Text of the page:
0644 GMT October 23, 2019
The babies were previously taken into care and named, Marium and Yamil by Her Royal Highness Princess Sirivannavari Nariratana Rajakanya. In the local Yawi language of Southern Thailand, the names given to the two dugongs mean ‘lady of the sea’ and ‘handsome man of the sea’, respectively, theaseanpost.com wrote.
Unfortunately, eight-month-old Marium succumbed to an infection that was exacerbated by ingesting marine plastic waste. According to Chaiyapruk Werawong, the head of Trang province marine park, Marium died from a “blood infection and pus in her stomach," adding that small amounts of plastic waste was found in her intestinal tract.
The Department of Marine and Coastal Resources said the three-month-old Yamil died from a blood infection at the Phuket Marine Biological Centre. Thailand's Natural Resources and Environment Minister Varawut Silpa-arcpha offered a public apology for failing to save Yamil's life.
"We are so sorry, we still don't understand dugongs well enough," he said in a statement.
The two dugong deaths were not the only ones recorded. Seven of these docile mammals were also found dead on Thai beaches, in the last two to three months.
Vulnerable to extinction
The International Union for Conservation of Nature (IUCN) Red List of Threatened Species has listed dugongs as vulnerable to extinction at a global scale. Commonly known as "sea cows," dugongs graze peacefully on seagrass in shallow coastal waters. It has a large range in Southeast Asia’s coastal waters.
Human activities such as the destruction and modification of habitat, coastal development, pollution, fishing activities, vessel strikes, unsustainable hunting or poaching and tourism, have threatened the mammals’ ecosystem.
Universiti Malaysia Sabah’s (UMS) Borneo Marine Research Institute (BMRI) director Professor Dr. Rossita Shapawi said that the accelerating loss of seagrass bed is the most important factor behind the dwindling dugong populations in Sabah and Malaysia in general.
“Dugongs feed exclusively on seagrass, especially young shoots and roots. Excessive sedimentation due to uncontrolled anthropogenic activities mainly of coastal development will smother seagrass bed,” she cited as the main cause of the dugong’s disappearing habitat and food source. Dugongs are the world’s only vegetarian marine mammal and can consume up to 40 kilograms (kg) of seagrass a day.
Seagrass, dubbed ‘Flowers of the Ocean’, are unique flowering plants that have evolved to live in marine habitats. Although seagrasses account for less than 0.2 percent of all plant life the world’s oceans, they’re responsible for 10 percent of the carbon stored in oceans annually, and they are up to 35 times far more efficient at sequestering carbon than the rainforest. Southeast Asia has the highest diversity of seagrass species.
Unfortunately, the region also has the highest proportion of declining seagrass sites.
In 2007, the Memorandum of Understanding (MoU) on the Conservation and Management of Dugongs and their Habitats throughout their Range (Dugong MoU) entered into effect in Abu Dhabi, United Arab Emirates. The MoU, guided by a Conservation and Management Plan (CMP), aims to promote internationally coordinated actions to ensure the long-term survival of dugongs and their seagrass habitats throughout their extensive range.
In Malaysia, dugongs are an endangered species with only 40 to 50 dugongs left off the coast of the southern state of Johor. While Malaysia did prepare a National Plan of Action for Conservation and Management of Dugong in 2011, and although dugongs are protected under other national and international legislation, to date there are no specific reserves or guidelines for dugong and seagrass protection.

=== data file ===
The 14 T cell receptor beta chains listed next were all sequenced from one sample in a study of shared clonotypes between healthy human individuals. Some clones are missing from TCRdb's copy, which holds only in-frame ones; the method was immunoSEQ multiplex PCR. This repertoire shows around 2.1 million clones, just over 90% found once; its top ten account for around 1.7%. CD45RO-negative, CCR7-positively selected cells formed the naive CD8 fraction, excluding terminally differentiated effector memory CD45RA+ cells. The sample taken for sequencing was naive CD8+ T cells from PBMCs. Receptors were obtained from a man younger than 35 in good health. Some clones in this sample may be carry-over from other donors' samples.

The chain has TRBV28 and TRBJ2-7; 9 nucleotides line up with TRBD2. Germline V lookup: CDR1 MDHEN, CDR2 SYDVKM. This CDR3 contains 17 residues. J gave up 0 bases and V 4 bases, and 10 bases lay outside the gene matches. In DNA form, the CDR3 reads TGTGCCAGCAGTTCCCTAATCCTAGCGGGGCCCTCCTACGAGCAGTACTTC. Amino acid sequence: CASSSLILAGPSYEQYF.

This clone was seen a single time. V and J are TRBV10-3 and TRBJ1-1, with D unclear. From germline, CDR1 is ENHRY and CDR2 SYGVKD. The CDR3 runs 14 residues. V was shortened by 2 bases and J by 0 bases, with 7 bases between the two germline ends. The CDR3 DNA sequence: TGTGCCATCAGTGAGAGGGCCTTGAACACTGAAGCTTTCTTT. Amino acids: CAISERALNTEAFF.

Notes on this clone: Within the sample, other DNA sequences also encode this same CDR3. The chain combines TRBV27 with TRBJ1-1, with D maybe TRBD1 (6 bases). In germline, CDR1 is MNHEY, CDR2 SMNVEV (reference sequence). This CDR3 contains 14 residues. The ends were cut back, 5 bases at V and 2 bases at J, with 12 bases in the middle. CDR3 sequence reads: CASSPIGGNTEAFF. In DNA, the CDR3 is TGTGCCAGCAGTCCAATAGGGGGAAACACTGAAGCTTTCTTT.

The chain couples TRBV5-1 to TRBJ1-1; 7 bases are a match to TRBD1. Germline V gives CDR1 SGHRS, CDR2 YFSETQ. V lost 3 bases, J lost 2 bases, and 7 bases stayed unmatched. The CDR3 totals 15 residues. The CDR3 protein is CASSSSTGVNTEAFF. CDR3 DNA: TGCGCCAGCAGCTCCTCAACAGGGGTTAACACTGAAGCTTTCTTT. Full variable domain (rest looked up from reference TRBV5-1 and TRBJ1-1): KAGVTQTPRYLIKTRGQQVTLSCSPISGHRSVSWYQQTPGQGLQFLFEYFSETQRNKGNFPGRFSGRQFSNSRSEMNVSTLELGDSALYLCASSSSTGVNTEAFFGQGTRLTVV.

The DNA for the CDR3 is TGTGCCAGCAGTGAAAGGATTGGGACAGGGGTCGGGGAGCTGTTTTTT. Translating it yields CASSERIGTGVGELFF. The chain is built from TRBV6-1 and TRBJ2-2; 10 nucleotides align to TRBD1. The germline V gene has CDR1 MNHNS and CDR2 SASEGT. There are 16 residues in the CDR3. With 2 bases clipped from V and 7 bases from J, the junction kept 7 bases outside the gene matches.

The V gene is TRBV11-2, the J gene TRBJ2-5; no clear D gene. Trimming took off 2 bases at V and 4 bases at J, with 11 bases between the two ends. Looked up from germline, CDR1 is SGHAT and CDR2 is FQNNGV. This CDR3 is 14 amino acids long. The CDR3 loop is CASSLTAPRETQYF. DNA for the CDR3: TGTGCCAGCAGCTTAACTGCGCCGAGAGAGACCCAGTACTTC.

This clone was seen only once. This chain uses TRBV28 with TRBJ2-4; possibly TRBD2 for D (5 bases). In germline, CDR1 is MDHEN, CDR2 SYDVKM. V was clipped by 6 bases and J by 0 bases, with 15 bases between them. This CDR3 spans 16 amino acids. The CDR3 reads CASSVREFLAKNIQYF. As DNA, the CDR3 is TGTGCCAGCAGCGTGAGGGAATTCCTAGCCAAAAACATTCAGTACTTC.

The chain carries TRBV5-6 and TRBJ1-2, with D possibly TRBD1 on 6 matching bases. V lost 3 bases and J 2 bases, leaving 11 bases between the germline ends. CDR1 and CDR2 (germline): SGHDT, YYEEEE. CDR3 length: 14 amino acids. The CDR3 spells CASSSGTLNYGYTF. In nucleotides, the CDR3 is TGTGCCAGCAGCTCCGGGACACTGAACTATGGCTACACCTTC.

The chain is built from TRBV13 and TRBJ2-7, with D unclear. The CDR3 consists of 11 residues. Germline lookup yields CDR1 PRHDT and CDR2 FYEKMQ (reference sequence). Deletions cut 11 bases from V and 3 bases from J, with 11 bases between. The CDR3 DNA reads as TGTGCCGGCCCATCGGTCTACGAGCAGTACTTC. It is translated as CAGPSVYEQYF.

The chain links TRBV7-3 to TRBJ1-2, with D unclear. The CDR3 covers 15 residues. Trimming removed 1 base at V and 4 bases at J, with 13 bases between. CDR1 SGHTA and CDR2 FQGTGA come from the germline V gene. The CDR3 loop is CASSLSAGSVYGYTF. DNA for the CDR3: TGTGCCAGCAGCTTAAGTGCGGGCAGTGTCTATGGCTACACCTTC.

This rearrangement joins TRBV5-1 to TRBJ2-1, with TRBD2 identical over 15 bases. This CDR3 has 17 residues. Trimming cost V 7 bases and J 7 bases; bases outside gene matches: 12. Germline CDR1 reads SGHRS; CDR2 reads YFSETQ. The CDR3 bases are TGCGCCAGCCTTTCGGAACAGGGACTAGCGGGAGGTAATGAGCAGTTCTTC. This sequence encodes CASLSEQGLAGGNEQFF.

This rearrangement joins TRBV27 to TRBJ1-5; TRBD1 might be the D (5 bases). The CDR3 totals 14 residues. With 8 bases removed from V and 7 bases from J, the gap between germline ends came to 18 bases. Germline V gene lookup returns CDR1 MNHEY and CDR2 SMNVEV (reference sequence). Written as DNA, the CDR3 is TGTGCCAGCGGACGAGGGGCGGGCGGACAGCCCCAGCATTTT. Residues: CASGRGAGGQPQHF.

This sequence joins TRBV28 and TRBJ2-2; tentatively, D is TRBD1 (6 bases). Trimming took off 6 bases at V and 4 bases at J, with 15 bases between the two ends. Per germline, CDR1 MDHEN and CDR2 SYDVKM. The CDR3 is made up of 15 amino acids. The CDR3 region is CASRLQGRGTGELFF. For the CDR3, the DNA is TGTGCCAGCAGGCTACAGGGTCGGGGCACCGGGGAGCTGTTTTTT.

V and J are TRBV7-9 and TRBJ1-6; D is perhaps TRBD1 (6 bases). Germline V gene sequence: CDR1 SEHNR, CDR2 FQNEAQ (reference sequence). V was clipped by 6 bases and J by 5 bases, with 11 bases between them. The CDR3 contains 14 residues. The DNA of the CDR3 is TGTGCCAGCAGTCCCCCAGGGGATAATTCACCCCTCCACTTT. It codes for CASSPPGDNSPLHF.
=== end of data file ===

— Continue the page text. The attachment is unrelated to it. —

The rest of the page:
In Thailand, after the death of Marium, the Ministry of Natural Resources and Environment announced a national dugong conservation master plan dubbed ‘Marium Action’.
One of the plans, ‘1+11 Dugong Project’ is to create 12 dugong conservation zones modelled after Koh Libong in Trang Province, where Marium was cared for. Amid the unprecedented death rate of dugong, fisherfolk in Trang province have come up with measures to save the endangered sea animals.
The proposed measures include banning the use of destructive fishing gear within three kilometres (km) of the Trang coast, with the help of the coastal patrol. According to Thon Thamrongnawasawat, the vice dean of the Faculty of Fisheries at Kasetsart University, destructive fishing gear account for 90 percent of dugong deaths.
Local fisherfolk have made remarkable efforts to protect dugongs. The best example comes from Koh Libong, Thailand's largest dugong sanctuary with 200 out of the 250 dugongs in the country, living in the area. But the threat of plastic pollution still looms.
Plastic trash in oceans, on beaches and inside dead birds and marine animals, have sparked outrage, with environmental activists calling for stricter action to deal with the environmental hazard. Sadly, it took another death to raise public awareness of plastics in the ocean.
Following Marium’s death, Thailand’s Prime Minister General Prayut Chan-o-cha, called on all Thais to help the government achieve its goal of keeping the seas clean of plastic. Under the Plastic Waste Management Road Map 2018-2030, Thailand will no longer produce three types of plastic — microbeads, cap seals and oxo-degradable plastics.
Minister Varawut said Marium's death saddens the whole country and people across the globe. "Her death will remind Thais and people all over the world not to dispose of trash into the oceans."
A day after the announcement of the Marium Project, another dugong body was found in Krabi — making it the 16th dead dugong. Until a problem-solving approach is taken to look into the main causes of dugong deaths, Southeast Asia’s noble marine mammals will never really be 100 percent safe.